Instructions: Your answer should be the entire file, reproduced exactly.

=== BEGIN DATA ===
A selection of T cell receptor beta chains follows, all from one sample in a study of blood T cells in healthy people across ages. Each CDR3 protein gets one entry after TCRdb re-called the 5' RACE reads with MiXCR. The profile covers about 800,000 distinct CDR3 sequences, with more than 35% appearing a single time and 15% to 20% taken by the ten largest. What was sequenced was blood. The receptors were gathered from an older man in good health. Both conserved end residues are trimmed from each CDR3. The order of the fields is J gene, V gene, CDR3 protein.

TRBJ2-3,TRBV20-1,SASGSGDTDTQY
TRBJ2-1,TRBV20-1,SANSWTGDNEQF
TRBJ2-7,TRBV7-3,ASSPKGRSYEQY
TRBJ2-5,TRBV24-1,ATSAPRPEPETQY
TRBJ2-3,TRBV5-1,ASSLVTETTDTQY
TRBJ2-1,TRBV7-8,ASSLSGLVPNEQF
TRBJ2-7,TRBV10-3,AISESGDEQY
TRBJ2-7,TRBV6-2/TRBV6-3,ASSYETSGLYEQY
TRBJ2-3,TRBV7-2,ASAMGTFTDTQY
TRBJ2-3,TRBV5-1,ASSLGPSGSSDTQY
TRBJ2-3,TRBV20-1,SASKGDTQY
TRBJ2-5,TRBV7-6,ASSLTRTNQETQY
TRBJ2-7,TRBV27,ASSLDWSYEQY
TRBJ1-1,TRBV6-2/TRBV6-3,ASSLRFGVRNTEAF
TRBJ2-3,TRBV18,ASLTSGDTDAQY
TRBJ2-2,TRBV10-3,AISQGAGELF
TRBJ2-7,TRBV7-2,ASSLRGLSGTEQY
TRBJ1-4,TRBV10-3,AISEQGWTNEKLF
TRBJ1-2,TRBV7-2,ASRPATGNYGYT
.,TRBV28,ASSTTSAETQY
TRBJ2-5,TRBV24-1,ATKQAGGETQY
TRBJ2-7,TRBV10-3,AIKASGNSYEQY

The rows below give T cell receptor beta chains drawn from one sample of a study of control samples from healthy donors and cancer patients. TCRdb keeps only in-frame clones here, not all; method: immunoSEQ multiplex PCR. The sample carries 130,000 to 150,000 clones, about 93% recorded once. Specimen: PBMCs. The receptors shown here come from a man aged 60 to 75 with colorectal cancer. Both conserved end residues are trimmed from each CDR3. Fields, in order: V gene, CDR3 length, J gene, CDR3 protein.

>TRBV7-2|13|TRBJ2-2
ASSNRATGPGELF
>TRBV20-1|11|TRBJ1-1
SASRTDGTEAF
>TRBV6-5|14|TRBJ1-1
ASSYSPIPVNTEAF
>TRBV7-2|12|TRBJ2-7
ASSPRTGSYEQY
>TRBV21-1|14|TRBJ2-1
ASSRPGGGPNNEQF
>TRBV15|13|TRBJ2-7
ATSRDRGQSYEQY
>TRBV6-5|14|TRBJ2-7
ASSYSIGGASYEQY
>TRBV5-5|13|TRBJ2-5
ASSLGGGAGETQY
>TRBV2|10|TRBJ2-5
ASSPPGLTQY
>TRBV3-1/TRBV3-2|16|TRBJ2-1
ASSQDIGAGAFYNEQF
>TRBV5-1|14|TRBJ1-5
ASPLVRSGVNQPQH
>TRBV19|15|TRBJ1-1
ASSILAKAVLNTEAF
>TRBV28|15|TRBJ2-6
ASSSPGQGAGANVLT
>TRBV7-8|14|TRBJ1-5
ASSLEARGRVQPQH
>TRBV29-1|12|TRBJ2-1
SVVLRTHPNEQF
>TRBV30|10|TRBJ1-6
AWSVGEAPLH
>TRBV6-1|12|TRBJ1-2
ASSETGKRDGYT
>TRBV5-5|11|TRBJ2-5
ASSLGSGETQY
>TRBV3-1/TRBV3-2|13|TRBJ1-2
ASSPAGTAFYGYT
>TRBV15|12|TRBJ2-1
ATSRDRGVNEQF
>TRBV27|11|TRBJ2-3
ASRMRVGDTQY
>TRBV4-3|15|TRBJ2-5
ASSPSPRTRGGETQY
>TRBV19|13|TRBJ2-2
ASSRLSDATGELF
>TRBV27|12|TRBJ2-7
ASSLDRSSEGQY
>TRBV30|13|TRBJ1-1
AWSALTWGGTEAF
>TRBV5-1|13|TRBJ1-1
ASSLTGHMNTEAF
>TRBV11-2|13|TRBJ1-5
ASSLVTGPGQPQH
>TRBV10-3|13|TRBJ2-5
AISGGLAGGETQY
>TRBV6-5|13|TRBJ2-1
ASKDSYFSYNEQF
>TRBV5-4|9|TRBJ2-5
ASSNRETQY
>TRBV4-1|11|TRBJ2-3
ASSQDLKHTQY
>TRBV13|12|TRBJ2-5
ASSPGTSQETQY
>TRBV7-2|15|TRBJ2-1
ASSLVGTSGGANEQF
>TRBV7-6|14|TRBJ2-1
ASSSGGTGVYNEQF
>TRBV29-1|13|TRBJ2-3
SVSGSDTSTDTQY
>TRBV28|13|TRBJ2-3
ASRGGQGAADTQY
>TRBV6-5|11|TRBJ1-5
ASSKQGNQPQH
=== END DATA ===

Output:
A selection of T cell receptor beta chains follows, all from one sample in a study of blood T cells in healthy people across ages. Each CDR3 protein gets one entry after TCRdb re-called the 5' RACE reads with MiXCR. The profile covers about 800,000 distinct CDR3 sequences, with more than 35% appearing a single time and 15% to 20% taken by the ten largest. What was sequenced was blood. The receptors were gathered from an older man in good health. Both conserved end residues are trimmed from each CDR3. The order of the fields is J gene, V gene, CDR3 protein.

TRBJ2-3,TRBV20-1,SASGSGDTDTQY
TRBJ2-1,TRBV20-1,SANSWTGDNEQF
TRBJ2-7,TRBV7-3,ASSPKGRSYEQY
TRBJ2-5,TRBV24-1,ATSAPRPEPETQY
TRBJ2-3,TRBV5-1,ASSLVTETTDTQY
TRBJ2-1,TRBV7-8,ASSLSGLVPNEQF
TRBJ2-7,TRBV10-3,AISESGDEQY
TRBJ2-7,TRBV6-2/TRBV6-3,ASSYETSGLYEQY
TRBJ2-3,TRBV7-2,ASAMGTFTDTQY
TRBJ2-3,TRBV5-1,ASSLGPSGSSDTQY
TRBJ2-3,TRBV20-1,SASKGDTQY
TRBJ2-5,TRBV7-6,ASSLTRTNQETQY
TRBJ2-7,TRBV27,ASSLDWSYEQY
TRBJ1-1,TRBV6-2/TRBV6-3,ASSLRFGVRNTEAF
TRBJ2-3,TRBV18,ASLTSGDTDAQY
TRBJ2-2,TRBV10-3,AISQGAGELF
TRBJ2-7,TRBV7-2,ASSLRGLSGTEQY
TRBJ1-4,TRBV10-3,AISEQGWTNEKLF
TRBJ1-2,TRBV7-2,ASRPATGNYGYT
.,TRBV28,ASSTTSAETQY
TRBJ2-5,TRBV24-1,ATKQAGGETQY
TRBJ2-7,TRBV10-3,AIKASGNSYEQY

The rows below give T cell receptor beta chains drawn from one sample of a study of control samples from healthy donors and cancer patients. TCRdb keeps only in-frame clones here, not all; method: immunoSEQ multiplex PCR. The sample carries 130,000 to 150,000 clones, about 93% recorded once. Specimen: PBMCs. The receptors shown here come from a man aged 60 to 75 with colorectal cancer. Both conserved end residues are trimmed from each CDR3. Fields, in order: V gene, CDR3 length, J gene, CDR3 protein.

>TRBV7-2|13|TRBJ2-2
ASSNRATGPGELF
>TRBV20-1|11|TRBJ1-1
SASRTDGTEAF
>TRBV6-5|14|TRBJ1-1
ASSYSPIPVNTEAF
>TRBV7-2|12|TRBJ2-7
ASSPRTGSYEQY
>TRBV21-1|14|TRBJ2-1
ASSRPGGGPNNEQF
>TRBV15|13|TRBJ2-7
ATSRDRGQSYEQY
>TRBV6-5|14|TRBJ2-7
ASSYSIGGASYEQY
>TRBV5-5|13|TRBJ2-5
ASSLGGGAGETQY
>TRBV2|10|TRBJ2-5
ASSPPGLTQY
>TRBV3-1/TRBV3-2|16|TRBJ2-1
ASSQDIGAGAFYNEQF
>TRBV5-1|14|TRBJ1-5
ASPLVRSGVNQPQH
>TRBV19|15|TRBJ1-1
ASSILAKAVLNTEAF
>TRBV28|15|TRBJ2-6
ASSSPGQGAGANVLT
>TRBV7-8|14|TRBJ1-5
ASSLEARGRVQPQH
>TRBV29-1|12|TRBJ2-1
SVVLRTHPNEQF
>TRBV30|10|TRBJ1-6
AWSVGEAPLH
>TRBV6-1|12|TRBJ1-2
ASSETGKRDGYT
>TRBV5-5|11|TRBJ2-5
ASSLGSGETQY
>TRBV3-1/TRBV3-2|13|TRBJ1-2
ASSPAGTAFYGYT
>TRBV15|12|TRBJ2-1
ATSRDRGVNEQF
>TRBV27|11|TRBJ2-3
ASRMRVGDTQY
>TRBV4-3|15|TRBJ2-5
ASSPSPRTRGGETQY
>TRBV19|13|TRBJ2-2
ASSRLSDATGELF
>TRBV27|12|TRBJ2-7
ASSLDRSSEGQY
>TRBV30|13|TRBJ1-1
AWSALTWGGTEAF
>TRBV5-1|13|TRBJ1-1
ASSLTGHMNTEAF
>TRBV11-2|13|TRBJ1-5
ASSLVTGPGQPQH
>TRBV10-3|13|TRBJ2-5
AISGGLAGGETQY
>TRBV6-5|13|TRBJ2-1
ASKDSYFSYNEQF
>TRBV5-4|9|TRBJ2-5
ASSNRETQY
>TRBV4-1|11|TRBJ2-3
ASSQDLKHTQY
>TRBV13|12|TRBJ2-5
ASSPGTSQETQY
>TRBV7-2|15|TRBJ2-1
ASSLVGTSGGANEQF
>TRBV7-6|14|TRBJ2-1
ASSSGGTGVYNEQF
>TRBV29-1|13|TRBJ2-3
SVSGSDTSTDTQY
>TRBV28|13|TRBJ2-3
ASRGGQGAADTQY
>TRBV6-5|11|TRBJ1-5
ASSKQGNQPQH